Educational theory and practice among the most privileged group in English society--the nobility and upper gentry--are examined. Fundamental differences distinguished the humanist program of study for girls from that for boys during the middle years of the sixteenth century. (RM)
Descriptors: Comparative Education, Educational History, Educational Practices, Educational Theories
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Shinners, John R., Jr. – History of Education Quarterly, 1988
Assesses the strengths and weaknesses of university study licenses such as the "Licet canon" and the "Cum ex eo" which, when issued by the Vatican in the 13th century, allowed unordained parochial rectors and ordained priests to obtain higher education. Concludes that study licenses improved the education of the parochial…
Descriptors: Church Programs, Clergy, Education, Educational History
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Christen, Richard S. – History of Education Quarterly, 1999
Focuses on ways in which the seventeenth century writing masters in England defined themselves and were viewed by their contemporaries utilizing images of the penmen in copybooks, selected literary sources, and educational treatises to illuminate the interactions between early modern liberal and technical traditions. (CMK)
Descriptors: Educational Attitudes, Educational History, Foreign Countries, Handwriting
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Parker, David – History of Education Quarterly, 1999
Analyzes the educational problems and opportunities facing Hertfordshire (England) and the Anglican Diocese of St. Albans. Argues that the anxieties and aspirations of parishes and dioceses within the Church of England influenced the pace and nature of educational developments. Considers the involvement of Bishop Michael Bolton Furse. (CMK)
Descriptors: Church Role, Churches, Educational Attitudes, Educational Change
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Seller, Maxine Schwartz – History of Education Quarterly, 1991
Discusses the necessity of setting boundaries for a research topic while bridging gaps with information from other disciplines and history of education in other nations. Illustrates the point with the history of women's education in the United States. Includes discussion of the influence of British boys' schools, French boarding schools, and the…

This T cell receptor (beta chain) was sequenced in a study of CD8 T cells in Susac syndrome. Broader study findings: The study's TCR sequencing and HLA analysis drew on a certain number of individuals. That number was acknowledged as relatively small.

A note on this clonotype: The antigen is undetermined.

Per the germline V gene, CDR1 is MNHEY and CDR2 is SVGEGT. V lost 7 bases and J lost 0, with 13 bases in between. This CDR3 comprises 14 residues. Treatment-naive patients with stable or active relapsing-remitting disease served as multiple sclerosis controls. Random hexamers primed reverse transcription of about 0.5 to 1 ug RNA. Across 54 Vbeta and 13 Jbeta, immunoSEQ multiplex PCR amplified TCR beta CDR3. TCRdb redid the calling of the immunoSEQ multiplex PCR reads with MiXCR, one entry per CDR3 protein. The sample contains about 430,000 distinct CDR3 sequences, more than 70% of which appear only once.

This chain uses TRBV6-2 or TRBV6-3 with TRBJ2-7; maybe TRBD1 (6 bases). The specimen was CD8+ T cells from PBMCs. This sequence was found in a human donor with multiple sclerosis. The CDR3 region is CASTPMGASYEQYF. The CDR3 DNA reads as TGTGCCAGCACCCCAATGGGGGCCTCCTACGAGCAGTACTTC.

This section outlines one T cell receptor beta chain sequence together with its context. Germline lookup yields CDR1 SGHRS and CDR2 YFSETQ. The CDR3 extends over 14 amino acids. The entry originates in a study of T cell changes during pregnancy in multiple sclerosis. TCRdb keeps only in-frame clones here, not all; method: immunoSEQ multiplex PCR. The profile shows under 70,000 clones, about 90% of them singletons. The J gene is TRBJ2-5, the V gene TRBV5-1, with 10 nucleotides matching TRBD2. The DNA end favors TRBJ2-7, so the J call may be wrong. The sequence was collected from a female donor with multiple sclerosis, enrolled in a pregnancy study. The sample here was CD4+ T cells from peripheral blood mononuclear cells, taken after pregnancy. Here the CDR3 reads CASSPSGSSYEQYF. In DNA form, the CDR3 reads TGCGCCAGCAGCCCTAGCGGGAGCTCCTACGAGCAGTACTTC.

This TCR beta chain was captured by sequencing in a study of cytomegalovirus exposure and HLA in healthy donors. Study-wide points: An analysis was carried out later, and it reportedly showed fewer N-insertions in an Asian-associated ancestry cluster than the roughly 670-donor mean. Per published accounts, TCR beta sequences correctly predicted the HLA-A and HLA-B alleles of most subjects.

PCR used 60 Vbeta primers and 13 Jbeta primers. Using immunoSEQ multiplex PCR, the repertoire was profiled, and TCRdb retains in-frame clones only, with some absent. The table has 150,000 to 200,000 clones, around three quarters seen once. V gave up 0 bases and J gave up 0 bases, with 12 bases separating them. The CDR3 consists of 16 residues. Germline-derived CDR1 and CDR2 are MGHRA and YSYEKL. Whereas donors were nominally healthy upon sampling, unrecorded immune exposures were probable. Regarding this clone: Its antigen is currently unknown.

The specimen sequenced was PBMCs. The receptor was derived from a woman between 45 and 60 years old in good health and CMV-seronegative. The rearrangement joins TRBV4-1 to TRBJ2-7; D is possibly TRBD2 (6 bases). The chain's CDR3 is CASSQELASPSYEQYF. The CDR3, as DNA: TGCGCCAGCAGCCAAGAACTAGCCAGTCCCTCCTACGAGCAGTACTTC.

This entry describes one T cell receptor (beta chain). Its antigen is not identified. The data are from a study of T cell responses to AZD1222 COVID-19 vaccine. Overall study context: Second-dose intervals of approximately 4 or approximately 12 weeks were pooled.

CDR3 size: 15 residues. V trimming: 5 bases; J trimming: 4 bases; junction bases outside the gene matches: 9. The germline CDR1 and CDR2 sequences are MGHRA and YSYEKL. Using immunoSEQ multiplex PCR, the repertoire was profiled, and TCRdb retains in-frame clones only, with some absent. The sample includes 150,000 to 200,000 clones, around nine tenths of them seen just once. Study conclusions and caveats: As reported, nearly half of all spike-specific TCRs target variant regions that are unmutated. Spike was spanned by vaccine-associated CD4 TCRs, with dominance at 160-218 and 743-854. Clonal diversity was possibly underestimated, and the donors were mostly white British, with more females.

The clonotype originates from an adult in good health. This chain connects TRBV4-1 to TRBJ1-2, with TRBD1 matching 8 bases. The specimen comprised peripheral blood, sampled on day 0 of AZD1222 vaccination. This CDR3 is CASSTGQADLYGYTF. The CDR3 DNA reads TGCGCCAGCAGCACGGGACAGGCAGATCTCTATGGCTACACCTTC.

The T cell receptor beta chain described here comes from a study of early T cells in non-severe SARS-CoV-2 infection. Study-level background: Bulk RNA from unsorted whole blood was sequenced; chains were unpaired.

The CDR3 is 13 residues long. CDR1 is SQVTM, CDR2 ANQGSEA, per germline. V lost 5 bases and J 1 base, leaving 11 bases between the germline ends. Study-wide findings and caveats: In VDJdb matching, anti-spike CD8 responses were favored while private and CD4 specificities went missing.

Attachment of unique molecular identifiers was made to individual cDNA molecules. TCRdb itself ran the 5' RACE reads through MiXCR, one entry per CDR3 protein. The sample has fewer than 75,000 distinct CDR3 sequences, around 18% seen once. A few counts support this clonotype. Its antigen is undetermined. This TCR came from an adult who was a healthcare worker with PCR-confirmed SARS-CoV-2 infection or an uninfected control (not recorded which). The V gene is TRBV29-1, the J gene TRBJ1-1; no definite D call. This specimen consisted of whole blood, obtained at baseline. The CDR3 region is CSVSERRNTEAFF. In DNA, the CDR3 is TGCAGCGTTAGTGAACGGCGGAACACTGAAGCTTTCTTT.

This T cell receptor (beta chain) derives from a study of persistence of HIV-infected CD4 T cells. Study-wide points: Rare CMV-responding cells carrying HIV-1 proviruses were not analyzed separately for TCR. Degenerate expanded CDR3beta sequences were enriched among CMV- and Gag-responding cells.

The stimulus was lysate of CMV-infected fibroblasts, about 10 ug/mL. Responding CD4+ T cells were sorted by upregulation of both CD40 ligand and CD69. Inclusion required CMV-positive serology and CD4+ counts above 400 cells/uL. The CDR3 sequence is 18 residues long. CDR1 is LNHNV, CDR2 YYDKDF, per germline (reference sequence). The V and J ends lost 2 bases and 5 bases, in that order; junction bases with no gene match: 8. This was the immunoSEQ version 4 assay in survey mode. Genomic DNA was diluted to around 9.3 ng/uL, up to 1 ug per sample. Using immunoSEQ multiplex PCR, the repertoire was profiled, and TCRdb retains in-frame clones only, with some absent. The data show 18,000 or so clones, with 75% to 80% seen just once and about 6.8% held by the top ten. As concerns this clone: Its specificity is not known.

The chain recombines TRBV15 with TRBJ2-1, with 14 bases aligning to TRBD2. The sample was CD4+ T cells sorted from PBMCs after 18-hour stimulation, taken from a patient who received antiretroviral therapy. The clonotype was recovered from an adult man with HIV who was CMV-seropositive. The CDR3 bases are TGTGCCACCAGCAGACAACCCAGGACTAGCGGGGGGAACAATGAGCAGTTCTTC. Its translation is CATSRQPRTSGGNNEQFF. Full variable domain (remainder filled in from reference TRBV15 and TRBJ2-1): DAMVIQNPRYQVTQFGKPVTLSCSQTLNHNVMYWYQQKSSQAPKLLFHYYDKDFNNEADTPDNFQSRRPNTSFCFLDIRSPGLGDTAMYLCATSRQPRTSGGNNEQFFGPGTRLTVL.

Descriptors: Comparative Education, Educational History, Females, Foreign Countries
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Heward, Christine – History of Education Quarterly, 1989
Examines the introduction of compulsory school attendance in the Birmingham Jewellery Quarter (England) following the 1870 Education Act in order to explore class relations and the role of education. Demonstrates the significance of viewing children and parents as agents who initiate activities relative to compulsory school requirements. (KO)
Descriptors: Access to Education, Case Studies, Compulsory Education, Educational History
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Charlton, Kenneth – History of Education Quarterly, 1987
Explains the negative response of those in authority to early modern English literature which informally educated the population through "false fonde bookes, ballades, and rimes." This negative response, based on both moral and political grounds, came from clerics who saw such books as detrimental to the social structure of society. (BSR)
Descriptors: Educational History, English Literature, Foreign Countries, Higher Education
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Harrison, John F. C. – History of Education Quarterly, 1971
A review of nine books on education in Victorian England. (RA)
Descriptors: Book Reviews, Educational History, Educational Trends, Foreign Countries